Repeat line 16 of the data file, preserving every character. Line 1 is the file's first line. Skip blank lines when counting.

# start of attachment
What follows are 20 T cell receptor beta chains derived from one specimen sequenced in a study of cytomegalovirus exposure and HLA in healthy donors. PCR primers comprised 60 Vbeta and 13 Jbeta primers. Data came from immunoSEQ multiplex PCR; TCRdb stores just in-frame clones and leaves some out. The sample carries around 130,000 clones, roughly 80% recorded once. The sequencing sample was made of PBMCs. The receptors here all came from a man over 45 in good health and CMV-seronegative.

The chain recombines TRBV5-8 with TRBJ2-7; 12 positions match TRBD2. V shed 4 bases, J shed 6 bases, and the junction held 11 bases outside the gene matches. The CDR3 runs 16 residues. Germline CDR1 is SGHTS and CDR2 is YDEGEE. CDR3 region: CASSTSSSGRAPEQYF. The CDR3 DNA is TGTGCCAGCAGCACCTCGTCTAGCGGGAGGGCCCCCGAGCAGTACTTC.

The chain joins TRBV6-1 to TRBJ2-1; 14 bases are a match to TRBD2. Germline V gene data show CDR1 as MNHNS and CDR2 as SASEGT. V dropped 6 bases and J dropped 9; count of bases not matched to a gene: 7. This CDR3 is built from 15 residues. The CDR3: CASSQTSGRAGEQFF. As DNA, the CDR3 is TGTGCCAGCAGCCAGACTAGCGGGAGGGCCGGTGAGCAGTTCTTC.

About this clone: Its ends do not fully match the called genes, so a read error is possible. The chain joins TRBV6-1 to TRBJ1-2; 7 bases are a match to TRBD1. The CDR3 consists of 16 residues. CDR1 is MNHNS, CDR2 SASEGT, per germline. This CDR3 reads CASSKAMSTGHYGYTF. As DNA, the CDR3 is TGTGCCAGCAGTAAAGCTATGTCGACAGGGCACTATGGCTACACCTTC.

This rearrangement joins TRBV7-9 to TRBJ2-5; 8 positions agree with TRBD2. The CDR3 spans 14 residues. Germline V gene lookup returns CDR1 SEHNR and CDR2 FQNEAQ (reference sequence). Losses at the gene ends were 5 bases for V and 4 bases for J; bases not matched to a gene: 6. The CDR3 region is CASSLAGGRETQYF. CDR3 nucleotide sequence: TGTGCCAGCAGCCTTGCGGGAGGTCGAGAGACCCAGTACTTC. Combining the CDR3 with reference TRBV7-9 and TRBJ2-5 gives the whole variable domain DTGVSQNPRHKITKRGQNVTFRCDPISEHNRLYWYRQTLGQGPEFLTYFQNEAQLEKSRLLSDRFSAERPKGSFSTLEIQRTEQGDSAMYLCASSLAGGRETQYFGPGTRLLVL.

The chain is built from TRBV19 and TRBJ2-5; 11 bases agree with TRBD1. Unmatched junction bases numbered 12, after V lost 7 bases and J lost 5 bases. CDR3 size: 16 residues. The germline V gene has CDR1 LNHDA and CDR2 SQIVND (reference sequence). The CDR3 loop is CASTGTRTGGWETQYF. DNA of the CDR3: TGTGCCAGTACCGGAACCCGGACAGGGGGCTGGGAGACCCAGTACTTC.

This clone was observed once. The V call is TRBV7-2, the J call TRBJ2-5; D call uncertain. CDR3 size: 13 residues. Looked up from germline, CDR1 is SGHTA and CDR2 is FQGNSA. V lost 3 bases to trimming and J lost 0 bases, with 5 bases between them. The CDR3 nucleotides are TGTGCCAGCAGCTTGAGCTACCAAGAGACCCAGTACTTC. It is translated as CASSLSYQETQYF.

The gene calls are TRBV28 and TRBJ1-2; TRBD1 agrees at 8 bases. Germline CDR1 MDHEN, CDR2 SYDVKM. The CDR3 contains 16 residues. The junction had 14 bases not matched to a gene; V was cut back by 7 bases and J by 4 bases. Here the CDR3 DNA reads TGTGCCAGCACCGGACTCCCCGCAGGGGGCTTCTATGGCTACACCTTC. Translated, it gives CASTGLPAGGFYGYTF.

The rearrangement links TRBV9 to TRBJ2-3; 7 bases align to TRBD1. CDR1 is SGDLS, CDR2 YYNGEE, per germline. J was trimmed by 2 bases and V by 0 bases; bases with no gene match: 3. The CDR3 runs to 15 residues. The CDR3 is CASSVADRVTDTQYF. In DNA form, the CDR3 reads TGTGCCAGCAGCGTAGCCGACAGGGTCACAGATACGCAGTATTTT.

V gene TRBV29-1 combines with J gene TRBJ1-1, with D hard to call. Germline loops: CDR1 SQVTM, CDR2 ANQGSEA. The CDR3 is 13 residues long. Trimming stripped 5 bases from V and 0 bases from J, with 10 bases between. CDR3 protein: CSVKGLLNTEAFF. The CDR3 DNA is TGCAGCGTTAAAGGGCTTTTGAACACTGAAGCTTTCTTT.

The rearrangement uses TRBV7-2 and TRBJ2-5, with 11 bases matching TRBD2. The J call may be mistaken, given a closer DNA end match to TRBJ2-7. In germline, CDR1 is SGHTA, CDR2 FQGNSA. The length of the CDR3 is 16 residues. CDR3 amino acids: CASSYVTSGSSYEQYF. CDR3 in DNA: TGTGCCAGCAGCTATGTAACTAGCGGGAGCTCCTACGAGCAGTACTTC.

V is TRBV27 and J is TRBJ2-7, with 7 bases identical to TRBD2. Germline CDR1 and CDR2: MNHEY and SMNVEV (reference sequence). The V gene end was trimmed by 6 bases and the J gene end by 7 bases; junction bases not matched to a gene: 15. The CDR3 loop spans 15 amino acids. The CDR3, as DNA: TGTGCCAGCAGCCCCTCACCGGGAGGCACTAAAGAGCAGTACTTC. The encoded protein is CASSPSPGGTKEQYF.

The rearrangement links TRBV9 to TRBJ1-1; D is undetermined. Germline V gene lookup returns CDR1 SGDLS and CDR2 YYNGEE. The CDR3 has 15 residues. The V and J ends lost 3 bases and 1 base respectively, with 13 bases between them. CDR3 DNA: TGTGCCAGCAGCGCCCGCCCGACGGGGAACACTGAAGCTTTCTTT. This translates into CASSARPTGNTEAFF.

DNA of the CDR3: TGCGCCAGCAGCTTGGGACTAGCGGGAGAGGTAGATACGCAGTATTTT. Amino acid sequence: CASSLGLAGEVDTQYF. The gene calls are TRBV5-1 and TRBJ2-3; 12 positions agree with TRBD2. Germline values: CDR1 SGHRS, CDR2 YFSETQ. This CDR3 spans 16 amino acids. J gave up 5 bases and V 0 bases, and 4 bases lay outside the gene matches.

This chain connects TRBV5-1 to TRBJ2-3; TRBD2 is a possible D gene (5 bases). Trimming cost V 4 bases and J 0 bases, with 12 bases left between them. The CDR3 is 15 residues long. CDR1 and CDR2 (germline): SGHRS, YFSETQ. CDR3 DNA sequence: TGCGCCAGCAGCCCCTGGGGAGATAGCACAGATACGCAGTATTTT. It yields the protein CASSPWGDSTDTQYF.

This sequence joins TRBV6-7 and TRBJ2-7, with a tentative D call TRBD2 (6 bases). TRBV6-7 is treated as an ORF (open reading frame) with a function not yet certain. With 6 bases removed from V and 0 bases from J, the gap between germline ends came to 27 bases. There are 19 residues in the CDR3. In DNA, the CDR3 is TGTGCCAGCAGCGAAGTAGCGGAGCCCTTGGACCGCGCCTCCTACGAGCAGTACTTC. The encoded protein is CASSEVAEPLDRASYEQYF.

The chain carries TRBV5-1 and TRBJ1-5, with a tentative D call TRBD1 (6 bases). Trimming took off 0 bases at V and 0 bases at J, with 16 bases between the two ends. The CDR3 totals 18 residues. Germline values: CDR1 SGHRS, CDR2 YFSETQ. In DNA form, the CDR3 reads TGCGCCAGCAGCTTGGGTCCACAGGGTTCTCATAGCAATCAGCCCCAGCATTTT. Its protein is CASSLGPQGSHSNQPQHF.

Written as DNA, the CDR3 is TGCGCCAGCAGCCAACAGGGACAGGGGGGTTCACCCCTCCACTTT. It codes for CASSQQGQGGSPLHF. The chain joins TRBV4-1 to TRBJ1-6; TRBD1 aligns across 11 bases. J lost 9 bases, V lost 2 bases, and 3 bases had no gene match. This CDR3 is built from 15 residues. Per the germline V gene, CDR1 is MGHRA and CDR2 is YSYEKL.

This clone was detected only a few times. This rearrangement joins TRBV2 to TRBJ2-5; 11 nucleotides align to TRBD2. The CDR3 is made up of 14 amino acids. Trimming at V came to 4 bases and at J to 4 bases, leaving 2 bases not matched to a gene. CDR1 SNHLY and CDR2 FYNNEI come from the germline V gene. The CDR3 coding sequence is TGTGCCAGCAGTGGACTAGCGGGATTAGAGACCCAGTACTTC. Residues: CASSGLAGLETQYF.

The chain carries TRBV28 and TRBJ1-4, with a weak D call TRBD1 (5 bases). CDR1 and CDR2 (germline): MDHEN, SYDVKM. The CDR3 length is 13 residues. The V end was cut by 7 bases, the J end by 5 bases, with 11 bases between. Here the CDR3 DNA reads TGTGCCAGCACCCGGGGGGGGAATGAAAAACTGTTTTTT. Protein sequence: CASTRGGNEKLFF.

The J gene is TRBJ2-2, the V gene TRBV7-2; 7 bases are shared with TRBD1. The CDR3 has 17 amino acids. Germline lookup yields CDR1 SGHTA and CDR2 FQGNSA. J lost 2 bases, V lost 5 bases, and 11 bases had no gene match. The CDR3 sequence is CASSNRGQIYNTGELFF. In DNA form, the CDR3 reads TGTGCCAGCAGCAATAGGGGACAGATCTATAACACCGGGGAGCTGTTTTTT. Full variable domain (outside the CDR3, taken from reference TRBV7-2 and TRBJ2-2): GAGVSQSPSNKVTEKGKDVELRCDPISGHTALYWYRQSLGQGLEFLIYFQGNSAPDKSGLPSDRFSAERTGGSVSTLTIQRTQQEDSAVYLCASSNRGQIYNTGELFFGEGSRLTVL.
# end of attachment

This sequence joins TRBV6-7 and TRBJ2-7, with a tentative D call TRBD2 (6 bases). TRBV6-7 is treated as an ORF (open reading frame) with a function not yet certain. With 6 bases removed from V and 0 bases from J, the gap between germline ends came to 27 bases. There are 19 residues in the CDR3. In DNA, the CDR3 is TGTGCCAGCAGCGAAGTAGCGGAGCCCTTGGACCGCGCCTCCTACGAGCAGTACTTC. The encoded protein is CASSEVAEPLDRASYEQYF.